Doing everything oneself isn’t generally advisable, but it is often understandable. For a long time I cut my own hair so that if my bangs were too short I could only blame myself. My “Friends-cut” became a pixie in a brief period.
I don’t know who styled Julie Delpy’s hair for 2 Days in Paris, but as I can’t find another attribution, I’m going to assume Delpy did it herself. She’s certainly responsible for virtually everything else on her feature-directing debut, including writing, acting, editing, scoring, and co-producing.
Narcissistic it may seem, but really, who can commit to your working schedule? Who is more loyal, more committed to your artistic vision than you? And, if you require aid outside that one-person circle of trust — this isn’t a one-woman show after all — who better to rely on, who better to cast as your character’s parents and boyfriend, than your real-life parents and ex-boyfriend? How fortunate they’re all actors!
If Delpy’s 2 Days in Paris character, Marion, is any approximation of her actual self, Michel Gondry must be crushing. As a child, Marion imagined snails and ants joking and yelling at one another. But it was a childhood gift — a camera from her mother — that overwhelmingly captivated her. At 35, she has made a life as a New York photographer, comfortable enough to travel to Venice with her American boyfriend of two years, Jack.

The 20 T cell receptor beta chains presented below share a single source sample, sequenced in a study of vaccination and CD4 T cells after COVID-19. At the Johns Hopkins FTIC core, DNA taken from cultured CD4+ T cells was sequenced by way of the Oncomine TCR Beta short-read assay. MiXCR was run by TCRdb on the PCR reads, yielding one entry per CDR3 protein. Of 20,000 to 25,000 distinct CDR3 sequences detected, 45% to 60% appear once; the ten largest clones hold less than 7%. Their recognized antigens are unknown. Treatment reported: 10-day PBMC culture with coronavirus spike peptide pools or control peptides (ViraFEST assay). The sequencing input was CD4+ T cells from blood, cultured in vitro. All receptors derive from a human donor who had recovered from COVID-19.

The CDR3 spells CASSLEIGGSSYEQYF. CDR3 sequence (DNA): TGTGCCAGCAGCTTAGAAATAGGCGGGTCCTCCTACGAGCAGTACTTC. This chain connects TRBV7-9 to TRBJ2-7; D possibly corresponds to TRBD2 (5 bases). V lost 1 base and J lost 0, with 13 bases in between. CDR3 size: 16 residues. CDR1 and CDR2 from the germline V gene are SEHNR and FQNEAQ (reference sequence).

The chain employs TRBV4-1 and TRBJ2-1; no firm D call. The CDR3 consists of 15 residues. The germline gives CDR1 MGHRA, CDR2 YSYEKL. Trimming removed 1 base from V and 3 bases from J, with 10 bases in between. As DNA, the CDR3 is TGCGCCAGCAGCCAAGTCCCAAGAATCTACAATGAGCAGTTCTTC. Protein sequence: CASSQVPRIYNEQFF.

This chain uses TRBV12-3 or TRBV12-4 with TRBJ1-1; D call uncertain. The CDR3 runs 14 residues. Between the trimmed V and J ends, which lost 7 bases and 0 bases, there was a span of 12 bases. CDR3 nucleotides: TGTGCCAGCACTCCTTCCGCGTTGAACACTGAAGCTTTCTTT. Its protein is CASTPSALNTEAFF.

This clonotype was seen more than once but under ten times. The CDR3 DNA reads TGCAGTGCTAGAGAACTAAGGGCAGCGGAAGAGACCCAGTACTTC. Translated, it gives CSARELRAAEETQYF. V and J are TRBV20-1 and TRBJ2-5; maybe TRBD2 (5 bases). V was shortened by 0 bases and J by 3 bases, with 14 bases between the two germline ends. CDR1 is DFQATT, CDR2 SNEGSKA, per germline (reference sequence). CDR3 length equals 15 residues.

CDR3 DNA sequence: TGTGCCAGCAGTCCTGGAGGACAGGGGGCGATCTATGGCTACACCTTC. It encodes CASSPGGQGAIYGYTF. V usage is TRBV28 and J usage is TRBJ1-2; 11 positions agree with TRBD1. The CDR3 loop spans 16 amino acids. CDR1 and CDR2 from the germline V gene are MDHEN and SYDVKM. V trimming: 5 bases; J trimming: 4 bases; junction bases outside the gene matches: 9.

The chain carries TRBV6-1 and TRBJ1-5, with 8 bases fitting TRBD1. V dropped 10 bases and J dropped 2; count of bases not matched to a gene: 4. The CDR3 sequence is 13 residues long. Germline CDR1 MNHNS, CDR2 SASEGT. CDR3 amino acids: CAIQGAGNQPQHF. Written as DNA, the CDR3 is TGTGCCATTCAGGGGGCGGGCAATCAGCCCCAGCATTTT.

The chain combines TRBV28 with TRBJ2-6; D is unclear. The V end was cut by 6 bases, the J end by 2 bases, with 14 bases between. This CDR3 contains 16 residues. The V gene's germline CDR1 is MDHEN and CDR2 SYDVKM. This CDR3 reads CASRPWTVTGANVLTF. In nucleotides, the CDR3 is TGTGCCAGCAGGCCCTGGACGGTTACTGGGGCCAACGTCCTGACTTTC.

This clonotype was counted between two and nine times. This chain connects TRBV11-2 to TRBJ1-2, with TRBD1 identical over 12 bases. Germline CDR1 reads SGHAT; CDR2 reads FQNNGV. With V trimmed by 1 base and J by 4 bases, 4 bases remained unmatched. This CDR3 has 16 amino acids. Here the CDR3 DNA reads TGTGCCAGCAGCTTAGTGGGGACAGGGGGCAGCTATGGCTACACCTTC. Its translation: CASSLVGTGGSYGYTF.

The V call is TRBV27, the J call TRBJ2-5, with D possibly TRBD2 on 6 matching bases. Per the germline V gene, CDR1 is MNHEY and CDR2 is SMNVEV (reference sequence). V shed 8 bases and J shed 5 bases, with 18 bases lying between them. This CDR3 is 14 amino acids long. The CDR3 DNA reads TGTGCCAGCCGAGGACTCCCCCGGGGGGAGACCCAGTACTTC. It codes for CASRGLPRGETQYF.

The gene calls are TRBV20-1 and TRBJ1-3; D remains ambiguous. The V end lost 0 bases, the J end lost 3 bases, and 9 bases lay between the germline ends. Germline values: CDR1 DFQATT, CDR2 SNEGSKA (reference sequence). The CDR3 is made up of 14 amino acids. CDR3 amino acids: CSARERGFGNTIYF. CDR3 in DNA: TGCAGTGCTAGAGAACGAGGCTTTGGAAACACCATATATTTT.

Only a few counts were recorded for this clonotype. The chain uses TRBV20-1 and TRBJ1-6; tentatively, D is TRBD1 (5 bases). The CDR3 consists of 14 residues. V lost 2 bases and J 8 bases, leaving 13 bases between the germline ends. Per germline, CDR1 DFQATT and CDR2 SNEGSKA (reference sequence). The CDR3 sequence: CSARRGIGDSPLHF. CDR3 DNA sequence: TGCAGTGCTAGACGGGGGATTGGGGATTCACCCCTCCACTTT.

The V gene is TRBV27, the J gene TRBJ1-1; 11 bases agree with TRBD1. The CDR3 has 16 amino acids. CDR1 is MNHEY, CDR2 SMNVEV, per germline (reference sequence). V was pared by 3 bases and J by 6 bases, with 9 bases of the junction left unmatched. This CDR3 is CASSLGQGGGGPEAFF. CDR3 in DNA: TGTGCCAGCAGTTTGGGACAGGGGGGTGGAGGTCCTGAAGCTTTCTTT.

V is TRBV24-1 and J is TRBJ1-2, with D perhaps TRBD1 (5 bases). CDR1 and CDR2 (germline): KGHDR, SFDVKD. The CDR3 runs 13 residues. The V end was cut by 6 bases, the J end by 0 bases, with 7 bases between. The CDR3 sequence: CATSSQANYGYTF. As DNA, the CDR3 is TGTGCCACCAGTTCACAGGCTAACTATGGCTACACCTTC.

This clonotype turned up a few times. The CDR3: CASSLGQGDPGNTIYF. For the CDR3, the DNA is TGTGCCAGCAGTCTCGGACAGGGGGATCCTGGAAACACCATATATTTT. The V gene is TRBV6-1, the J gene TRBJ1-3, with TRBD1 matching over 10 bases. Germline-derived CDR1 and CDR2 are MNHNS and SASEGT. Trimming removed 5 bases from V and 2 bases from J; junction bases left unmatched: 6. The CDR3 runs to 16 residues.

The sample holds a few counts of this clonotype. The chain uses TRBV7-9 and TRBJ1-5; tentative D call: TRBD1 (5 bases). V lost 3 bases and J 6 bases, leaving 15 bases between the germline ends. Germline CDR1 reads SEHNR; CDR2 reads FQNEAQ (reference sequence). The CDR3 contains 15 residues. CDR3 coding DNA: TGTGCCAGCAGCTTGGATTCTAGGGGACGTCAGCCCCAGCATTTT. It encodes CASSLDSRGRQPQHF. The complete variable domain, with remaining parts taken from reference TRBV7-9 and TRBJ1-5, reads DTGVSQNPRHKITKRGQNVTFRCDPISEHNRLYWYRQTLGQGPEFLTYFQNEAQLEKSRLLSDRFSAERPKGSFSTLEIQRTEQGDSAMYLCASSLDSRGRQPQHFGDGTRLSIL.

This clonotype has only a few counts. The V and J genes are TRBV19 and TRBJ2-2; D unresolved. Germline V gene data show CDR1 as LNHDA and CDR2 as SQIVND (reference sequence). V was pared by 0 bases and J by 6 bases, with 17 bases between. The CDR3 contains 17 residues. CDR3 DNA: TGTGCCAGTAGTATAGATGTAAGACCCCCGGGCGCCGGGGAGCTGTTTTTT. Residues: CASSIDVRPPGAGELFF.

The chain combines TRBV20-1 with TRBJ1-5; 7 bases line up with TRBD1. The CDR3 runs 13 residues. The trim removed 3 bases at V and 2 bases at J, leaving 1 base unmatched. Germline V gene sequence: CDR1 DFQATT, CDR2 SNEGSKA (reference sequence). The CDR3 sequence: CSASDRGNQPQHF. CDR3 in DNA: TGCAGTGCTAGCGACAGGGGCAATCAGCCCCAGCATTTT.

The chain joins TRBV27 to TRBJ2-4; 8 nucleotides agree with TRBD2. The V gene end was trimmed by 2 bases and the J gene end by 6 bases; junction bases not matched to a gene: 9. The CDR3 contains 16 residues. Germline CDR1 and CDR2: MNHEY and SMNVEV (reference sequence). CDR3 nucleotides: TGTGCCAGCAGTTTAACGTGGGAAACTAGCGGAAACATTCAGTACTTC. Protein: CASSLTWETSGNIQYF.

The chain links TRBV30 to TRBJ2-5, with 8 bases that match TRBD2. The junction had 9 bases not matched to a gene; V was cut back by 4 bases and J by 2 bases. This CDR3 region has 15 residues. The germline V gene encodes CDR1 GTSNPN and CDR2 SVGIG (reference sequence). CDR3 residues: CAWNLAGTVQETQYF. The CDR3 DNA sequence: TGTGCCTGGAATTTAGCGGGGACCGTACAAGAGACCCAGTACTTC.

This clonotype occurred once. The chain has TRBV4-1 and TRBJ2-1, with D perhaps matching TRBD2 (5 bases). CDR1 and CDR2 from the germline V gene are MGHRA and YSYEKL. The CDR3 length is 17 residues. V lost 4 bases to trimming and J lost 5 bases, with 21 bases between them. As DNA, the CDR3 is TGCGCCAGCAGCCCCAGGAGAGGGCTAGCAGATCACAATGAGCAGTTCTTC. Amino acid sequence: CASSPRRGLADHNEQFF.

A fast-talker and hypochondriac to boot, Jack, played by Adam Goldberg, shouldn’t be boiled down to a tattoed Woody Allen, though the vibe is there. When he agreed to visit Marion’s folks in Paris on their return from Italy, he clearly expected a Godardian, utopian France of acceptance and socialized healthcare, not proof that some stereotypes are true.
A small parade of Marion’s largely still-interested exes doesn’t improve Jack’s feeling for the French, nor for Marion, whose passionate, unedited personality flourishes in her hometown. Delpy has written several very real exchanges between the perhaps doomed lovers. One intellectual wit-match turns into a personal argument turns into sex. Only the final scene, a very emotionally true one, is disappointingly less than well-executed.